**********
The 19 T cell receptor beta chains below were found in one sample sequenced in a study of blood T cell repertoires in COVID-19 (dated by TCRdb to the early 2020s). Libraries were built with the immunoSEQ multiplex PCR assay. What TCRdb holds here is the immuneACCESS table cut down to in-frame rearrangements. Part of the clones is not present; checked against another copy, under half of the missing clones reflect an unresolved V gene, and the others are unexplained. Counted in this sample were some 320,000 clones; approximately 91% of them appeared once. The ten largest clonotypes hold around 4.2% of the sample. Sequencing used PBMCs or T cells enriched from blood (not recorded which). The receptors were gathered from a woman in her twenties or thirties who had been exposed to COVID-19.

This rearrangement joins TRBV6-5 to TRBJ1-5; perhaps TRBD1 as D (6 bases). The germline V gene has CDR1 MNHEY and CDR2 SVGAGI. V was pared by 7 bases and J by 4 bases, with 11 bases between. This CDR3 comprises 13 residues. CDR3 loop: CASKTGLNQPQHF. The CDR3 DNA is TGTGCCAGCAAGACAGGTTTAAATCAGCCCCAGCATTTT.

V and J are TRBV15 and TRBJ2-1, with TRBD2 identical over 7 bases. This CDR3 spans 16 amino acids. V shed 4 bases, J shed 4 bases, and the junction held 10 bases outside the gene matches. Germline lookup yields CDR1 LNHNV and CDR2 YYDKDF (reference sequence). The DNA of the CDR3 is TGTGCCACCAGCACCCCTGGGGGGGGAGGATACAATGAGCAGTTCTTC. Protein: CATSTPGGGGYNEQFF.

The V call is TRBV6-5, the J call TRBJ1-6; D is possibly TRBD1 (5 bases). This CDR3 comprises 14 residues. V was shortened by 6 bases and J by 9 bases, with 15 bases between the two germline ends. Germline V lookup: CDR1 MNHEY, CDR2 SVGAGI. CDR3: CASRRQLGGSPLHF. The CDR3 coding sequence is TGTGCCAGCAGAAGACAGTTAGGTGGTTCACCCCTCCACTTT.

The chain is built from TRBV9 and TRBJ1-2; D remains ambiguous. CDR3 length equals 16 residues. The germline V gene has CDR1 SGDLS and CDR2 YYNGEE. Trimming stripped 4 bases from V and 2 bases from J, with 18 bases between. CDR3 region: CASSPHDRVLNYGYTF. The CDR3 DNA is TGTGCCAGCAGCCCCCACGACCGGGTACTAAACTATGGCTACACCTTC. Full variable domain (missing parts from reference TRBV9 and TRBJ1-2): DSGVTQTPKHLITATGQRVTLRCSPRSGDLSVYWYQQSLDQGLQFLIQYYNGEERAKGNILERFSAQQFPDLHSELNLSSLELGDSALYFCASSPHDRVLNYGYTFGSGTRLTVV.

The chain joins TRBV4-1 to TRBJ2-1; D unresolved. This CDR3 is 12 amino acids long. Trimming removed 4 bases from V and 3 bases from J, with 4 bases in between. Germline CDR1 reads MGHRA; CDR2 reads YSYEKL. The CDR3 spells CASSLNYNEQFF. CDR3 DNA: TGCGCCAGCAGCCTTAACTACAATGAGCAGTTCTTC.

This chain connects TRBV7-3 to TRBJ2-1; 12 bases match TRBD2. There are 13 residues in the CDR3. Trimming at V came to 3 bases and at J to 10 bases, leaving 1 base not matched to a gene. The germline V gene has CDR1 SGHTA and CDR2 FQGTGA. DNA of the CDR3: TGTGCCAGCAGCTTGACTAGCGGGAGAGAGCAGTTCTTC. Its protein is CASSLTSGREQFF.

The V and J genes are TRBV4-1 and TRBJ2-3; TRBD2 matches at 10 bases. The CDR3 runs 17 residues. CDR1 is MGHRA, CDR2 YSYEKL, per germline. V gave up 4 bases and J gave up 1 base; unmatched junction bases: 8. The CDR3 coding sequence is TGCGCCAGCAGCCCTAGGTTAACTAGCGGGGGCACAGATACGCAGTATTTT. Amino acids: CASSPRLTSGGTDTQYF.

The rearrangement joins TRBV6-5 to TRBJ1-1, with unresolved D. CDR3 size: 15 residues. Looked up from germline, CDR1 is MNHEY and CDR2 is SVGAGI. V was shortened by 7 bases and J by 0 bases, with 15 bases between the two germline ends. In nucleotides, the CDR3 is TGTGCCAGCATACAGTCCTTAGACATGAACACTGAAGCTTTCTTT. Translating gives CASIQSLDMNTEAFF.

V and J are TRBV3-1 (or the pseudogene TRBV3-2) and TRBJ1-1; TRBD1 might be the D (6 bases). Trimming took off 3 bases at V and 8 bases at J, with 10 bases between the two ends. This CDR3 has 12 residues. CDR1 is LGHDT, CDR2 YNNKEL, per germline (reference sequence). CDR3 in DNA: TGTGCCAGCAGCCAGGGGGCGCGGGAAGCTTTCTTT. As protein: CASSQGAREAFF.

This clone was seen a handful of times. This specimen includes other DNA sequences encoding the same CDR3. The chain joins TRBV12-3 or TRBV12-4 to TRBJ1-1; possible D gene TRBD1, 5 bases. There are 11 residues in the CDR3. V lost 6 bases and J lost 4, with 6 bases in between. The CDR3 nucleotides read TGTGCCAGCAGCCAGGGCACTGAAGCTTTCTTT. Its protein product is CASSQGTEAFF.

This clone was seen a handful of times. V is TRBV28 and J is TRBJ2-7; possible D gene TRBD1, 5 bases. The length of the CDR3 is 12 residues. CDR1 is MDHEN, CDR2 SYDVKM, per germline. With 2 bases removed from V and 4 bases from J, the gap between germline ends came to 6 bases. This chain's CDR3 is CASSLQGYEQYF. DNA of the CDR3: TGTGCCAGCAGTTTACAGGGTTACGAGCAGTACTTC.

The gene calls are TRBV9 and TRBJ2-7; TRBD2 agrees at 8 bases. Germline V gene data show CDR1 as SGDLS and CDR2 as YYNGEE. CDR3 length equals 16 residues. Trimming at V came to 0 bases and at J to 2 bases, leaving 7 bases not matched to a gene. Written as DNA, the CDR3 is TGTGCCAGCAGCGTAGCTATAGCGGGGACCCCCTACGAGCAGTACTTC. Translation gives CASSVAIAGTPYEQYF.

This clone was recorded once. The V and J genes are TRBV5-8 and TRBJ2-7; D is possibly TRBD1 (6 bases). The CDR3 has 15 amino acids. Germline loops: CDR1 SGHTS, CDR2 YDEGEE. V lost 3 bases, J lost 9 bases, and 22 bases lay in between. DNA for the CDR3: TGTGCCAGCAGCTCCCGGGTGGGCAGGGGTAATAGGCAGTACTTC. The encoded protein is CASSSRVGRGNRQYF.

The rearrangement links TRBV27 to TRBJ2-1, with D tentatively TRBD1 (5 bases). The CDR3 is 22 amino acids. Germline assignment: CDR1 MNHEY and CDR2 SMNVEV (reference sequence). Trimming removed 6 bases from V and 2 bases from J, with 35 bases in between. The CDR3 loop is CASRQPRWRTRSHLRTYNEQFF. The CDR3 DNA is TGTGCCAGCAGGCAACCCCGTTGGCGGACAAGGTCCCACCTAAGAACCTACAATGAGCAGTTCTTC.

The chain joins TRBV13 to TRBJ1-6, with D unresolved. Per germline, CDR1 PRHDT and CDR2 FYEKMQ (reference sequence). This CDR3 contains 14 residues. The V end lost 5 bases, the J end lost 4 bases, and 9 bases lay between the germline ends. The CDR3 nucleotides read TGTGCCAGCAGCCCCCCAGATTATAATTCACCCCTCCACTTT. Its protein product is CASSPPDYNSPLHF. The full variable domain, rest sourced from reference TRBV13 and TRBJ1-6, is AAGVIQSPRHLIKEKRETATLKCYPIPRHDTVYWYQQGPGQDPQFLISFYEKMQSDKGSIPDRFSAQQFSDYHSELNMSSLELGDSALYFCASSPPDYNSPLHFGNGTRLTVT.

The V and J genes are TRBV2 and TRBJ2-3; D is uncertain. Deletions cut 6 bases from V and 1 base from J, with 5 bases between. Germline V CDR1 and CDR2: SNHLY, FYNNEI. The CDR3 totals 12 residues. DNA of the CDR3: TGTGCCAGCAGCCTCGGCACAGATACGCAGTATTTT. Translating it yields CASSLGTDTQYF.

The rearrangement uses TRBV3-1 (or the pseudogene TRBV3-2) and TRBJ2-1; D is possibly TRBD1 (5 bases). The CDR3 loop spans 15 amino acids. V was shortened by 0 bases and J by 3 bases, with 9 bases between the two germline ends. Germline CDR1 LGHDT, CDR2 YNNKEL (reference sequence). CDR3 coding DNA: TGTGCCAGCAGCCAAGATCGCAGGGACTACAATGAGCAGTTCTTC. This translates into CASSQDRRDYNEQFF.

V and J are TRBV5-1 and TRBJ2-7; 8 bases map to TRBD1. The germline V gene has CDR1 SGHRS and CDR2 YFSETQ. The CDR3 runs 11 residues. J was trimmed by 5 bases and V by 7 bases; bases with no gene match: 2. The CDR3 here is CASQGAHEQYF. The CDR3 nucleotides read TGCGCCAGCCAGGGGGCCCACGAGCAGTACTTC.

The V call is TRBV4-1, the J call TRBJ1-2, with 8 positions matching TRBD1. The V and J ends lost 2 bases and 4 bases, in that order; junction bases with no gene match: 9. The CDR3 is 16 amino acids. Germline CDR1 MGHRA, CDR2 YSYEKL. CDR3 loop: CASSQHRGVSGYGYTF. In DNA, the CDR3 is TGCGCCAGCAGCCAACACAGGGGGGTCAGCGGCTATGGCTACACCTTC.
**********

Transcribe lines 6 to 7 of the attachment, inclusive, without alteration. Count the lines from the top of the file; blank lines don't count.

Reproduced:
The chain joins TRBV4-1 to TRBJ2-1; D unresolved. This CDR3 is 12 amino acids long. Trimming removed 4 bases from V and 3 bases from J, with 4 bases in between. Germline CDR1 reads MGHRA; CDR2 reads YSYEKL. The CDR3 spells CASSLNYNEQFF. CDR3 DNA: TGCGCCAGCAGCCTTAACTACAATGAGCAGTTCTTC.

This chain connects TRBV7-3 to TRBJ2-1; 12 bases match TRBD2. There are 13 residues in the CDR3. Trimming at V came to 3 bases and at J to 10 bases, leaving 1 base not matched to a gene. The germline V gene has CDR1 SGHTA and CDR2 FQGTGA. DNA of the CDR3: TGTGCCAGCAGCTTGACTAGCGGGAGAGAGCAGTTCTTC. Its protein is CASSLTSGREQFF.